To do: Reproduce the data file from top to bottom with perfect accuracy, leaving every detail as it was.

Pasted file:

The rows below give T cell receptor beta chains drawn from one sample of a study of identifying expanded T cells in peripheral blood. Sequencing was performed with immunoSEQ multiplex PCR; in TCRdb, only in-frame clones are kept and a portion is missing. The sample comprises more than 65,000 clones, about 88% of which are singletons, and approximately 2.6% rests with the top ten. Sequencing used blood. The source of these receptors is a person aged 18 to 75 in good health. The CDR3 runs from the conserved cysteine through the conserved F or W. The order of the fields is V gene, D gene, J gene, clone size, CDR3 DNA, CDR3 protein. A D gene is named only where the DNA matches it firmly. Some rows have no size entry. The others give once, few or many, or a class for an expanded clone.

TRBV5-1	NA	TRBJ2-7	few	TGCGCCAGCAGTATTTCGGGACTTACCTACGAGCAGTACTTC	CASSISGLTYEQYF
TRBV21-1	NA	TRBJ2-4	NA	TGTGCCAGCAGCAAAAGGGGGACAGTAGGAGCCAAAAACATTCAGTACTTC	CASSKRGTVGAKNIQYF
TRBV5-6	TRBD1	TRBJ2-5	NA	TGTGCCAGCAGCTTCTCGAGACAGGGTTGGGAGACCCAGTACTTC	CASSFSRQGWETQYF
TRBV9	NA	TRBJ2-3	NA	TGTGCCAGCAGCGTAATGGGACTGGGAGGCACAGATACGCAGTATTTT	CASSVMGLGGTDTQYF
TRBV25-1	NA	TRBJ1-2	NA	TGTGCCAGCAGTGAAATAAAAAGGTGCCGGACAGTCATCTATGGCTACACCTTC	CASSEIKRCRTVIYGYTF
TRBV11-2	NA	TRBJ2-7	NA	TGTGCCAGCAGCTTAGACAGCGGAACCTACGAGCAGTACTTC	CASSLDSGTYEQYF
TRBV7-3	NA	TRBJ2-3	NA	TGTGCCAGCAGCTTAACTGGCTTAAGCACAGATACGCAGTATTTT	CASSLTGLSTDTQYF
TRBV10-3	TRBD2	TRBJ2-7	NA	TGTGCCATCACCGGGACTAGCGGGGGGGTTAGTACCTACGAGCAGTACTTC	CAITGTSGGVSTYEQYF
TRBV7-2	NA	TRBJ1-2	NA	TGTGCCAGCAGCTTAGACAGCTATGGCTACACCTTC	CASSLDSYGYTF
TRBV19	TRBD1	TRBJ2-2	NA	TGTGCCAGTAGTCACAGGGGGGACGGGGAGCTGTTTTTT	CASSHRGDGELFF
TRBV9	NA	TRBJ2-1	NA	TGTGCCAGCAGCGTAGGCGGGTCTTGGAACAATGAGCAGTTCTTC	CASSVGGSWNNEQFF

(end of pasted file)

The rows below give T cell receptor beta chains drawn from one sample of a study of identifying expanded T cells in peripheral blood. Sequencing was performed with immunoSEQ multiplex PCR; in TCRdb, only in-frame clones are kept and a portion is missing. The sample comprises more than 65,000 clones, about 88% of which are singletons, and approximately 2.6% rests with the top ten. Sequencing used blood. The source of these receptors is a person aged 18 to 75 in good health. The CDR3 runs from the conserved cysteine through the conserved F or W. The order of the fields is V gene, D gene, J gene, clone size, CDR3 DNA, CDR3 protein. A D gene is named only where the DNA matches it firmly. Some rows have no size entry. The others give once, few or many, or a class for an expanded clone.

TRBV5-1	NA	TRBJ2-7	few	TGCGCCAGCAGTATTTCGGGACTTACCTACGAGCAGTACTTC	CASSISGLTYEQYF
TRBV21-1	NA	TRBJ2-4	NA	TGTGCCAGCAGCAAAAGGGGGACAGTAGGAGCCAAAAACATTCAGTACTTC	CASSKRGTVGAKNIQYF
TRBV5-6	TRBD1	TRBJ2-5	NA	TGTGCCAGCAGCTTCTCGAGACAGGGTTGGGAGACCCAGTACTTC	CASSFSRQGWETQYF
TRBV9	NA	TRBJ2-3	NA	TGTGCCAGCAGCGTAATGGGACTGGGAGGCACAGATACGCAGTATTTT	CASSVMGLGGTDTQYF
TRBV25-1	NA	TRBJ1-2	NA	TGTGCCAGCAGTGAAATAAAAAGGTGCCGGACAGTCATCTATGGCTACACCTTC	CASSEIKRCRTVIYGYTF
TRBV11-2	NA	TRBJ2-7	NA	TGTGCCAGCAGCTTAGACAGCGGAACCTACGAGCAGTACTTC	CASSLDSGTYEQYF
TRBV7-3	NA	TRBJ2-3	NA	TGTGCCAGCAGCTTAACTGGCTTAAGCACAGATACGCAGTATTTT	CASSLTGLSTDTQYF
TRBV10-3	TRBD2	TRBJ2-7	NA	TGTGCCATCACCGGGACTAGCGGGGGGGTTAGTACCTACGAGCAGTACTTC	CAITGTSGGVSTYEQYF
TRBV7-2	NA	TRBJ1-2	NA	TGTGCCAGCAGCTTAGACAGCTATGGCTACACCTTC	CASSLDSYGYTF
TRBV19	TRBD1	TRBJ2-2	NA	TGTGCCAGTAGTCACAGGGGGGACGGGGAGCTGTTTTTT	CASSHRGDGELFF
TRBV9	NA	TRBJ2-1	NA	TGTGCCAGCAGCGTAGGCGGGTCTTGGAACAATGAGCAGTTCTTC	CASSVGGSWNNEQFF